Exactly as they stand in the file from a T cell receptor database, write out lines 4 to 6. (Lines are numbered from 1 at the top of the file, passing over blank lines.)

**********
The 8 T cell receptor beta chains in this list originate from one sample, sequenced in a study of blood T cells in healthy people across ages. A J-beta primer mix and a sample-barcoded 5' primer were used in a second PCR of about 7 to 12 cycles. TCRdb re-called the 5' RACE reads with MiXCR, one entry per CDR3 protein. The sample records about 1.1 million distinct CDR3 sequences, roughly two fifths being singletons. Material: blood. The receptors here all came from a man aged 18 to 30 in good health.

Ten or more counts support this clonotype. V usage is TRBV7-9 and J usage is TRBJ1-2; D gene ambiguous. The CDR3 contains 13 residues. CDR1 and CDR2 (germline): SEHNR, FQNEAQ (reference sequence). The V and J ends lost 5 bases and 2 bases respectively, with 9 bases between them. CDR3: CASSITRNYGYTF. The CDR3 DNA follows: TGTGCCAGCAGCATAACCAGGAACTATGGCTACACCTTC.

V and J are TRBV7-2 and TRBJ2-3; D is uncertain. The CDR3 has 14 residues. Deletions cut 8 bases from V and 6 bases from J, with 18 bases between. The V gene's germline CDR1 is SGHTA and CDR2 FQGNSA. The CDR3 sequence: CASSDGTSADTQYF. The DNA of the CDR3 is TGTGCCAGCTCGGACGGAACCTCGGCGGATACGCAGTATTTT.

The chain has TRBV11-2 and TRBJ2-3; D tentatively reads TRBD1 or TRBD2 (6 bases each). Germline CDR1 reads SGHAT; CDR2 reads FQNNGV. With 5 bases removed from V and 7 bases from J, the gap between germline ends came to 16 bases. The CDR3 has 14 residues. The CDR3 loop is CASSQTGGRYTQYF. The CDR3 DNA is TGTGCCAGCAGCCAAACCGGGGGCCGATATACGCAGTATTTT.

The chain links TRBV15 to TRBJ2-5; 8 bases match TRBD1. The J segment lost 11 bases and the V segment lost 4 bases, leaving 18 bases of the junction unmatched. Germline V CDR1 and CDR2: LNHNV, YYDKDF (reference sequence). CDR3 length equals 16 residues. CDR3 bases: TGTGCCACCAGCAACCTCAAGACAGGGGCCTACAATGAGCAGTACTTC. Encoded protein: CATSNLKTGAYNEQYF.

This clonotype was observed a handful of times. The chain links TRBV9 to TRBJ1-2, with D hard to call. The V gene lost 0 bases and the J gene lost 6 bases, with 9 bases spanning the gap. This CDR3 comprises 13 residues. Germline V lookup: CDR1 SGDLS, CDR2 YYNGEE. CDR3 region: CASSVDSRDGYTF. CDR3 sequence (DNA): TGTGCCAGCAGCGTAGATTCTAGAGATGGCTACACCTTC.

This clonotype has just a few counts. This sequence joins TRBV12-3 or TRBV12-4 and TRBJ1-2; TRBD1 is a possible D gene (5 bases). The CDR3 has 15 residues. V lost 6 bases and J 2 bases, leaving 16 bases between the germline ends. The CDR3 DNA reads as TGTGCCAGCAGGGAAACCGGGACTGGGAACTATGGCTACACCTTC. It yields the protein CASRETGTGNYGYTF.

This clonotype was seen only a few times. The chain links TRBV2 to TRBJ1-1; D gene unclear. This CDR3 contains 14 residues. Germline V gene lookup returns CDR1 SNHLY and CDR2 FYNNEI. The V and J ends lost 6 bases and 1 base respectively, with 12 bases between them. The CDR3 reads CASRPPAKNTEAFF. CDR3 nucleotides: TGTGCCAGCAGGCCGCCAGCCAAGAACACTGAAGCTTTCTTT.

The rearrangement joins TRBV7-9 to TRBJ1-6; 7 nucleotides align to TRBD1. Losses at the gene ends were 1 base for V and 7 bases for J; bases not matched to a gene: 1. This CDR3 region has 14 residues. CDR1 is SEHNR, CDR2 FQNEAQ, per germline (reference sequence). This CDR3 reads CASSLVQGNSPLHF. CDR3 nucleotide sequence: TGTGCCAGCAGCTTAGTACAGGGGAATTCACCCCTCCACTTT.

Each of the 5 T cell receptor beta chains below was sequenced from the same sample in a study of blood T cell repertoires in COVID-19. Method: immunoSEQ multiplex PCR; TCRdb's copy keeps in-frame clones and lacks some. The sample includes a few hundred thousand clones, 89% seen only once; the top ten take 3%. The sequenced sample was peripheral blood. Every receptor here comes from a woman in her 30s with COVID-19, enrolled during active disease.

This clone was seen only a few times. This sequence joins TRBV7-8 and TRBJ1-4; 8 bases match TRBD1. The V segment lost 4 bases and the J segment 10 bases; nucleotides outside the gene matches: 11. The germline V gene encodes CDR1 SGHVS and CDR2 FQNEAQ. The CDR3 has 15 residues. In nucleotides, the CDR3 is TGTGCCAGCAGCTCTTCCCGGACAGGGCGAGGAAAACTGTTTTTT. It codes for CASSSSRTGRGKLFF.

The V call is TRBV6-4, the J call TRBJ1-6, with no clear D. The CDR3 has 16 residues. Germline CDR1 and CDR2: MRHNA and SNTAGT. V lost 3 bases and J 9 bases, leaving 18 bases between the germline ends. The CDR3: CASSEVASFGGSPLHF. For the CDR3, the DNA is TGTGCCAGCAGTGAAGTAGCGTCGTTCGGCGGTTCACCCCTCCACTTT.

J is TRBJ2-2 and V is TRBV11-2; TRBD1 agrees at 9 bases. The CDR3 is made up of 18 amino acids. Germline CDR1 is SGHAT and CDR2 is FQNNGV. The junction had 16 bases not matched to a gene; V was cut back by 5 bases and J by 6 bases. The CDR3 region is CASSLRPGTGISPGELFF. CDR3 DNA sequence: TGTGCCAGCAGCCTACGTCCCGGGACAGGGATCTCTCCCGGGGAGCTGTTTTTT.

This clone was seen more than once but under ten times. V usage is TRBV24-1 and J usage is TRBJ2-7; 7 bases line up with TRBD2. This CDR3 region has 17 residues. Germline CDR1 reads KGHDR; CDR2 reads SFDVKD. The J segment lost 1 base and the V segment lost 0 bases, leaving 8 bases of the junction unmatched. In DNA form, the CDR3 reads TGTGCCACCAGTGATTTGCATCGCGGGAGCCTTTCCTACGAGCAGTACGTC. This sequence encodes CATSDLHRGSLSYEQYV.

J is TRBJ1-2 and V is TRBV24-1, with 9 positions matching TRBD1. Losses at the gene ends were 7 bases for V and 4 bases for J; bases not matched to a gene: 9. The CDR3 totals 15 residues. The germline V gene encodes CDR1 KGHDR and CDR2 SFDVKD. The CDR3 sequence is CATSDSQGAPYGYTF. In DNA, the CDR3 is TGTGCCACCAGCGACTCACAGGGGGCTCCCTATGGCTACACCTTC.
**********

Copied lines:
The chain has TRBV11-2 and TRBJ2-3; D tentatively reads TRBD1 or TRBD2 (6 bases each). Germline CDR1 reads SGHAT; CDR2 reads FQNNGV. With 5 bases removed from V and 7 bases from J, the gap between germline ends came to 16 bases. The CDR3 has 14 residues. The CDR3 loop is CASSQTGGRYTQYF. The CDR3 DNA is TGTGCCAGCAGCCAAACCGGGGGCCGATATACGCAGTATTTT.

The chain links TRBV15 to TRBJ2-5; 8 bases match TRBD1. The J segment lost 11 bases and the V segment lost 4 bases, leaving 18 bases of the junction unmatched. Germline V CDR1 and CDR2: LNHNV, YYDKDF (reference sequence). CDR3 length equals 16 residues. CDR3 bases: TGTGCCACCAGCAACCTCAAGACAGGGGCCTACAATGAGCAGTACTTC. Encoded protein: CATSNLKTGAYNEQYF.

This clonotype was observed a handful of times. The chain links TRBV9 to TRBJ1-2, with D hard to call. The V gene lost 0 bases and the J gene lost 6 bases, with 9 bases spanning the gap. This CDR3 comprises 13 residues. Germline V lookup: CDR1 SGDLS, CDR2 YYNGEE. CDR3 region: CASSVDSRDGYTF. CDR3 sequence (DNA): TGTGCCAGCAGCGTAGATTCTAGAGATGGCTACACCTTC.